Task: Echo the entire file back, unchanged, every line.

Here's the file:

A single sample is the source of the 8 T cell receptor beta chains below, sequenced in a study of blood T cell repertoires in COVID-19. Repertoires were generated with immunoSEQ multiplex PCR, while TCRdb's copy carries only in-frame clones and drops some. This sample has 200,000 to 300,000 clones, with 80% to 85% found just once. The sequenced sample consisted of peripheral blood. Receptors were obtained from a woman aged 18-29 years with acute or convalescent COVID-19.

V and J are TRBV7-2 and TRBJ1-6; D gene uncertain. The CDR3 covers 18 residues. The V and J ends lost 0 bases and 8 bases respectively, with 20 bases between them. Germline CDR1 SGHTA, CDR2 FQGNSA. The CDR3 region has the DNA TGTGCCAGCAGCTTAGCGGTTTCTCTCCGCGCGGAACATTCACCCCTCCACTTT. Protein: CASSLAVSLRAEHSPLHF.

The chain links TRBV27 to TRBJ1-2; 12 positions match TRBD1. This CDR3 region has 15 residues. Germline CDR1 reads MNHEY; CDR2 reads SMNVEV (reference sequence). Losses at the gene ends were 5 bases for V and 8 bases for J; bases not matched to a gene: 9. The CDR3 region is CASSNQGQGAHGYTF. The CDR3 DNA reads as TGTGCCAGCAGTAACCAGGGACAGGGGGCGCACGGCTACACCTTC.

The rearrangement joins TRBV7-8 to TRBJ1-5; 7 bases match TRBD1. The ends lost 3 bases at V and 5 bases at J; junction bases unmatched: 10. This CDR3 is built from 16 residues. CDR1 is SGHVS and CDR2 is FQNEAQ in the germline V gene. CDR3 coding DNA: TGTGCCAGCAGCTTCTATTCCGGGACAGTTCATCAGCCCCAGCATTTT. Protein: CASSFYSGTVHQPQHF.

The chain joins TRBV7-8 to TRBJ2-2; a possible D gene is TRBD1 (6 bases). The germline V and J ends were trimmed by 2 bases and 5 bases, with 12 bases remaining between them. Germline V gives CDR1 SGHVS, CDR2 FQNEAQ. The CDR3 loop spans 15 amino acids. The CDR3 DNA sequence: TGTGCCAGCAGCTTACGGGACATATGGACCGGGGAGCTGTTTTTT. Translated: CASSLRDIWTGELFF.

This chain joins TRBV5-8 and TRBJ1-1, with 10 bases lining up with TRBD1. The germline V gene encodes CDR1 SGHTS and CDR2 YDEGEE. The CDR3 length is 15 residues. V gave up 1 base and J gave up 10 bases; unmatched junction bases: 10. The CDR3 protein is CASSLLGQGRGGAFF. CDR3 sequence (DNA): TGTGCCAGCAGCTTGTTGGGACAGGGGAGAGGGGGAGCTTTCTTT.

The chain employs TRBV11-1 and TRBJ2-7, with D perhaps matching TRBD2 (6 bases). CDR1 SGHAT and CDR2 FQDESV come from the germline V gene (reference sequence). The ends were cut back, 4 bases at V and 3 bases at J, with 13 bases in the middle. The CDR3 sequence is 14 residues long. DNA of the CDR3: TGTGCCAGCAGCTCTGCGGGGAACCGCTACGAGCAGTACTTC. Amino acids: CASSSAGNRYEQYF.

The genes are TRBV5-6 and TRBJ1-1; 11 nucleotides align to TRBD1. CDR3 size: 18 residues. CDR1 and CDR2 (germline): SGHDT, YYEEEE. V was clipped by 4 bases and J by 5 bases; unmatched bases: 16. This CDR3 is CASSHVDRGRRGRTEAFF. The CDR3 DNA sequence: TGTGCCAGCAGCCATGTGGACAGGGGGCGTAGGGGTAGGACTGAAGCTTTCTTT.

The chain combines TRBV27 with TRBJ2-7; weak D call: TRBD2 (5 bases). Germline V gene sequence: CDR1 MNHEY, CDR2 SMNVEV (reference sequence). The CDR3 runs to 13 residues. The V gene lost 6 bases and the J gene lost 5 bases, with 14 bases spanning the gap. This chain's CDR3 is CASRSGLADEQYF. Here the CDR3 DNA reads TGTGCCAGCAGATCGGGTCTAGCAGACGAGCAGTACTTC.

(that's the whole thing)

A single sample is the source of the 8 T cell receptor beta chains below, sequenced in a study of blood T cell repertoires in COVID-19. Repertoires were generated with immunoSEQ multiplex PCR, while TCRdb's copy carries only in-frame clones and drops some. This sample has 200,000 to 300,000 clones, with 80% to 85% found just once. The sequenced sample consisted of peripheral blood. Receptors were obtained from a woman aged 18-29 years with acute or convalescent COVID-19.

V and J are TRBV7-2 and TRBJ1-6; D gene uncertain. The CDR3 covers 18 residues. The V and J ends lost 0 bases and 8 bases respectively, with 20 bases between them. Germline CDR1 SGHTA, CDR2 FQGNSA. The CDR3 region has the DNA TGTGCCAGCAGCTTAGCGGTTTCTCTCCGCGCGGAACATTCACCCCTCCACTTT. Protein: CASSLAVSLRAEHSPLHF.

The chain links TRBV27 to TRBJ1-2; 12 positions match TRBD1. This CDR3 region has 15 residues. Germline CDR1 reads MNHEY; CDR2 reads SMNVEV (reference sequence). Losses at the gene ends were 5 bases for V and 8 bases for J; bases not matched to a gene: 9. The CDR3 region is CASSNQGQGAHGYTF. The CDR3 DNA reads as TGTGCCAGCAGTAACCAGGGACAGGGGGCGCACGGCTACACCTTC.

The rearrangement joins TRBV7-8 to TRBJ1-5; 7 bases match TRBD1. The ends lost 3 bases at V and 5 bases at J; junction bases unmatched: 10. This CDR3 is built from 16 residues. CDR1 is SGHVS and CDR2 is FQNEAQ in the germline V gene. CDR3 coding DNA: TGTGCCAGCAGCTTCTATTCCGGGACAGTTCATCAGCCCCAGCATTTT. Protein: CASSFYSGTVHQPQHF.

The chain joins TRBV7-8 to TRBJ2-2; a possible D gene is TRBD1 (6 bases). The germline V and J ends were trimmed by 2 bases and 5 bases, with 12 bases remaining between them. Germline V gives CDR1 SGHVS, CDR2 FQNEAQ. The CDR3 loop spans 15 amino acids. The CDR3 DNA sequence: TGTGCCAGCAGCTTACGGGACATATGGACCGGGGAGCTGTTTTTT. Translated: CASSLRDIWTGELFF.

This chain joins TRBV5-8 and TRBJ1-1, with 10 bases lining up with TRBD1. The germline V gene encodes CDR1 SGHTS and CDR2 YDEGEE. The CDR3 length is 15 residues. V gave up 1 base and J gave up 10 bases; unmatched junction bases: 10. The CDR3 protein is CASSLLGQGRGGAFF. CDR3 sequence (DNA): TGTGCCAGCAGCTTGTTGGGACAGGGGAGAGGGGGAGCTTTCTTT.

The chain employs TRBV11-1 and TRBJ2-7, with D perhaps matching TRBD2 (6 bases). CDR1 SGHAT and CDR2 FQDESV come from the germline V gene (reference sequence). The ends were cut back, 4 bases at V and 3 bases at J, with 13 bases in the middle. The CDR3 sequence is 14 residues long. DNA of the CDR3: TGTGCCAGCAGCTCTGCGGGGAACCGCTACGAGCAGTACTTC. Amino acids: CASSSAGNRYEQYF.

The genes are TRBV5-6 and TRBJ1-1; 11 nucleotides align to TRBD1. CDR3 size: 18 residues. CDR1 and CDR2 (germline): SGHDT, YYEEEE. V was clipped by 4 bases and J by 5 bases; unmatched bases: 16. This CDR3 is CASSHVDRGRRGRTEAFF. The CDR3 DNA sequence: TGTGCCAGCAGCCATGTGGACAGGGGGCGTAGGGGTAGGACTGAAGCTTTCTTT.

The chain combines TRBV27 with TRBJ2-7; weak D call: TRBD2 (5 bases). Germline V gene sequence: CDR1 MNHEY, CDR2 SMNVEV (reference sequence). The CDR3 runs to 13 residues. The V gene lost 6 bases and the J gene lost 5 bases, with 14 bases spanning the gap. This chain's CDR3 is CASRSGLADEQYF. Here the CDR3 DNA reads TGTGCCAGCAGATCGGGTCTAGCAGACGAGCAGTACTTC.